Rather than trying to build walls around your crown jewels, protect as much data as possible—more than just the few elements that are obviously sensitive. In addition to avoiding the fruitless focus on trying to define perimeters and controlling where data is used, this minimizes the threat of data re-identification accomplished through analysis of associated, unprotected elements.

3. Avoid needing to unprotect data just to move it

Many companies try to rely only on the security options offered by cloud service providers. But if they use multiple cloud service providers—each offering some security services, but only in their own environments and without full coverage across service sets—companies cannot guarantee that their data is protected, either from the service providers themselves or as it flows between cloud services and applications. A better strategy is to enable data to remain persistently secure as it moves. Application- and platform-specific, environment-based security cannot accomplish that goal.

A global, format-preserving data protection approach eliminates the attack surface created by unprotecting and re-protecting the data every time it crosses a service, organization, or vendor boundary—an increasingly common scenario as organizations adopt multi-cloud strategies and use more cloud services.

4. Preserve the ability to analyze data in its protected form

Gaining protection at the expense of usability is a poor tradeoff for any data protection technology. A data security infrastructure needs to allow selective use of unprotected data as required by business analysts, data scientists, and other users who have privileges to see that data in the clear.

In addition, companies need protection that still allows analytics to be run on the protected data. This requires information to be tokenized in a deterministic way, preserving the internal references of the data. Returning to the example of SSNs—often used as primary database keys for personal information and as foreign keys elsewhere—databases need the reference to be consistent to tie specific personal records together for reporting and analytics.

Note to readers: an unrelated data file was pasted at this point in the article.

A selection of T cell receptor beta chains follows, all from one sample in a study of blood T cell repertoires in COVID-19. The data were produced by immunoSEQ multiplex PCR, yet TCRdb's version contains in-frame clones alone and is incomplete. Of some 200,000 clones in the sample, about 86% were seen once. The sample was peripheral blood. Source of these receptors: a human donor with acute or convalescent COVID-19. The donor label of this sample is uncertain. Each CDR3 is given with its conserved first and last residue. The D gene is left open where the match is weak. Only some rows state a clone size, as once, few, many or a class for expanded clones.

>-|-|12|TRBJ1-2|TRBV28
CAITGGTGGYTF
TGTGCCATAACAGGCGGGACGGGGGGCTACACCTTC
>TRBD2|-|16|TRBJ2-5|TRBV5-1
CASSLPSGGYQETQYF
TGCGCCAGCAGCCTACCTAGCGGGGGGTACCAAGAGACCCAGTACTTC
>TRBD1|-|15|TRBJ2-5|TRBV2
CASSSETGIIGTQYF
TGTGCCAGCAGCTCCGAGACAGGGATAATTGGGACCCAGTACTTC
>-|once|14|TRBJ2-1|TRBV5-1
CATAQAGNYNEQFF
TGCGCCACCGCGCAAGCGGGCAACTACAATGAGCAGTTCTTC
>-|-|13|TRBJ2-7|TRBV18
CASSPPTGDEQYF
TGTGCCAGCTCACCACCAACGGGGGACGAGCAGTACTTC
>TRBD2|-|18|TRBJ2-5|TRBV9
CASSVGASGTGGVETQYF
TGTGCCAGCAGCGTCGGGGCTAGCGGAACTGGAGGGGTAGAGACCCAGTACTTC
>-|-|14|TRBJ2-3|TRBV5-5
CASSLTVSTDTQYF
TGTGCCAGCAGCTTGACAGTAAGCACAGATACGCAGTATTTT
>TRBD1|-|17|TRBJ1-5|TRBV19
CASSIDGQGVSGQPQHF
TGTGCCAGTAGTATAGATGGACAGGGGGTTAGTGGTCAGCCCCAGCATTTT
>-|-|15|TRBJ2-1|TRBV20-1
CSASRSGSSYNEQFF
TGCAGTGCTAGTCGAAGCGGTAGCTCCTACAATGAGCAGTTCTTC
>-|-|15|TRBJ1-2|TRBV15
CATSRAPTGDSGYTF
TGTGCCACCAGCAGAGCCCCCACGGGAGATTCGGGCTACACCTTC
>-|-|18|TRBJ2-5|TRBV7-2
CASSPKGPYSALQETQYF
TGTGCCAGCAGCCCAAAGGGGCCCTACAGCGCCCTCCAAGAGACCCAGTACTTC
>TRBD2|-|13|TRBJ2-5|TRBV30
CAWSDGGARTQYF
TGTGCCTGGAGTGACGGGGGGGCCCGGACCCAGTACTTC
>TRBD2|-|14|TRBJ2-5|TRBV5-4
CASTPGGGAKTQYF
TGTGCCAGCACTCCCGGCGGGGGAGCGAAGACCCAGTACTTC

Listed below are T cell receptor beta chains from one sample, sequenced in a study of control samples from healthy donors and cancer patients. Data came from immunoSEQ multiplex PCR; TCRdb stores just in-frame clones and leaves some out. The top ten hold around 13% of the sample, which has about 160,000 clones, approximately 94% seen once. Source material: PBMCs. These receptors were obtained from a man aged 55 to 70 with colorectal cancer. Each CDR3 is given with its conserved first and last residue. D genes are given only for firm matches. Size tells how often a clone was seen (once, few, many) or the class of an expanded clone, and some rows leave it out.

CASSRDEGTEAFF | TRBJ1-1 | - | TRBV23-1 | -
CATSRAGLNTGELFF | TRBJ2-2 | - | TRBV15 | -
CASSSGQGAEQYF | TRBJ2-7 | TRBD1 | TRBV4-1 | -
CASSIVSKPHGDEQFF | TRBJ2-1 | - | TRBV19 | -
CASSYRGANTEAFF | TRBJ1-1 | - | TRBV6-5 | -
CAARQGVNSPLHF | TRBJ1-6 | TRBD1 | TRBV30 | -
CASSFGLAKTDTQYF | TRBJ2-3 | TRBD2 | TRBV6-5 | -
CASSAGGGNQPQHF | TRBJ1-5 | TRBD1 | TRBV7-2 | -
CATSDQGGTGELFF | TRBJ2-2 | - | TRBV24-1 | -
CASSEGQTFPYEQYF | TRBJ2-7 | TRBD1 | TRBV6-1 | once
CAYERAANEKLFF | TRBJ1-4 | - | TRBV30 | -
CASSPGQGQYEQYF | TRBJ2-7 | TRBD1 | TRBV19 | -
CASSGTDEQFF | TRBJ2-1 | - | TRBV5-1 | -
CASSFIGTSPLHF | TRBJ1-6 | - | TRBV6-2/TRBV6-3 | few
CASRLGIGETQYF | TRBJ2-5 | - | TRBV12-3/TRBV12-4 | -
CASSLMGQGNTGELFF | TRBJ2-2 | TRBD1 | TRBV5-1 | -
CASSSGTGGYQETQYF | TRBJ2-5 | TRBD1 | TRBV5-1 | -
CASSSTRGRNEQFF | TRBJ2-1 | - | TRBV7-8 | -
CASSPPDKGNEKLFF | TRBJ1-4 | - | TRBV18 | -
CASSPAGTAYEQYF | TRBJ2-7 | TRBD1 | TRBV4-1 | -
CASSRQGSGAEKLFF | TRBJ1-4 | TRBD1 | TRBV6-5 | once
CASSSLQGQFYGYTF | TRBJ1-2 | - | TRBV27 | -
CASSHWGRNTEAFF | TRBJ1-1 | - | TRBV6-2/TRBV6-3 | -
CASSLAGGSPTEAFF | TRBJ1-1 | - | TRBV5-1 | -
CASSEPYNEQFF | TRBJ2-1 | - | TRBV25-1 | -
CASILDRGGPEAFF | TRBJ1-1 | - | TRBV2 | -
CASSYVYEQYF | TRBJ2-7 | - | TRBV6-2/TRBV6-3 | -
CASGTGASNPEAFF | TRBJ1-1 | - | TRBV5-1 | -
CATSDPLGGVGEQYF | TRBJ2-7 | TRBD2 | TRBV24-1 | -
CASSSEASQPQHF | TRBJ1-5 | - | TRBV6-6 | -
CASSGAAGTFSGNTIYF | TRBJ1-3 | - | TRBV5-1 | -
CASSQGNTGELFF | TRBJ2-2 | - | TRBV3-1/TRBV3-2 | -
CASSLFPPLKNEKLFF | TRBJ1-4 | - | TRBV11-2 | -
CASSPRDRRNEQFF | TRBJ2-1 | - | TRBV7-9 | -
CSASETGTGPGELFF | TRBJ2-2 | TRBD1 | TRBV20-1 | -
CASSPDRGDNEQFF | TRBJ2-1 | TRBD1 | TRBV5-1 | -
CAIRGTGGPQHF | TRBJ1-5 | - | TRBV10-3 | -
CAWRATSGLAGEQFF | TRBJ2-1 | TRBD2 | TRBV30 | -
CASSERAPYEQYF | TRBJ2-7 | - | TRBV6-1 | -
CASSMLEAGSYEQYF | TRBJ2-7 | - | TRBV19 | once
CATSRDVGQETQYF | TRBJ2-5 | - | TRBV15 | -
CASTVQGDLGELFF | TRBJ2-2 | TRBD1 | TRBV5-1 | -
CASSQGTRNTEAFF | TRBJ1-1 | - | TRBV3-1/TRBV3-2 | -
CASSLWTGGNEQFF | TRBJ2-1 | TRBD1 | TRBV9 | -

5. Ensure your provider's protection is independently validated

Do not blindly trust vendors' claims that their tokenization, encryption, or data-masking process is secure. An attacker with access to a great deal of ciphertext could be a threat to that data if the protection offered is weak. Standards-based protection technologies offer assurance that the technology is solid through rigorous cryptanalysis, so your vendors' data protection should be standards-based when possible. Where no standards exist, independent expert assessment is a minimum qualification. Ignoring this requirement is to naively place your trust in security vendors that may be peddling snake oil incapable of meeting real-world challenges.

Plan for your next fail

Revamping your data security approach should be part of a transition to the concept of cyber resilience—not only working to secure data and systems, but also including processes, technology, and mechanisms for when those security measure fail.

We all know that data is in constant movement across hybrid IT, shared with third parties, and transferred internationally. Your company needs to pervasively protect sensitive data wherever it resides, while provably supporting privacy and security regulation requirements and maintaining data usability. It is a challenge that can be met—and format-preserving data protection can help.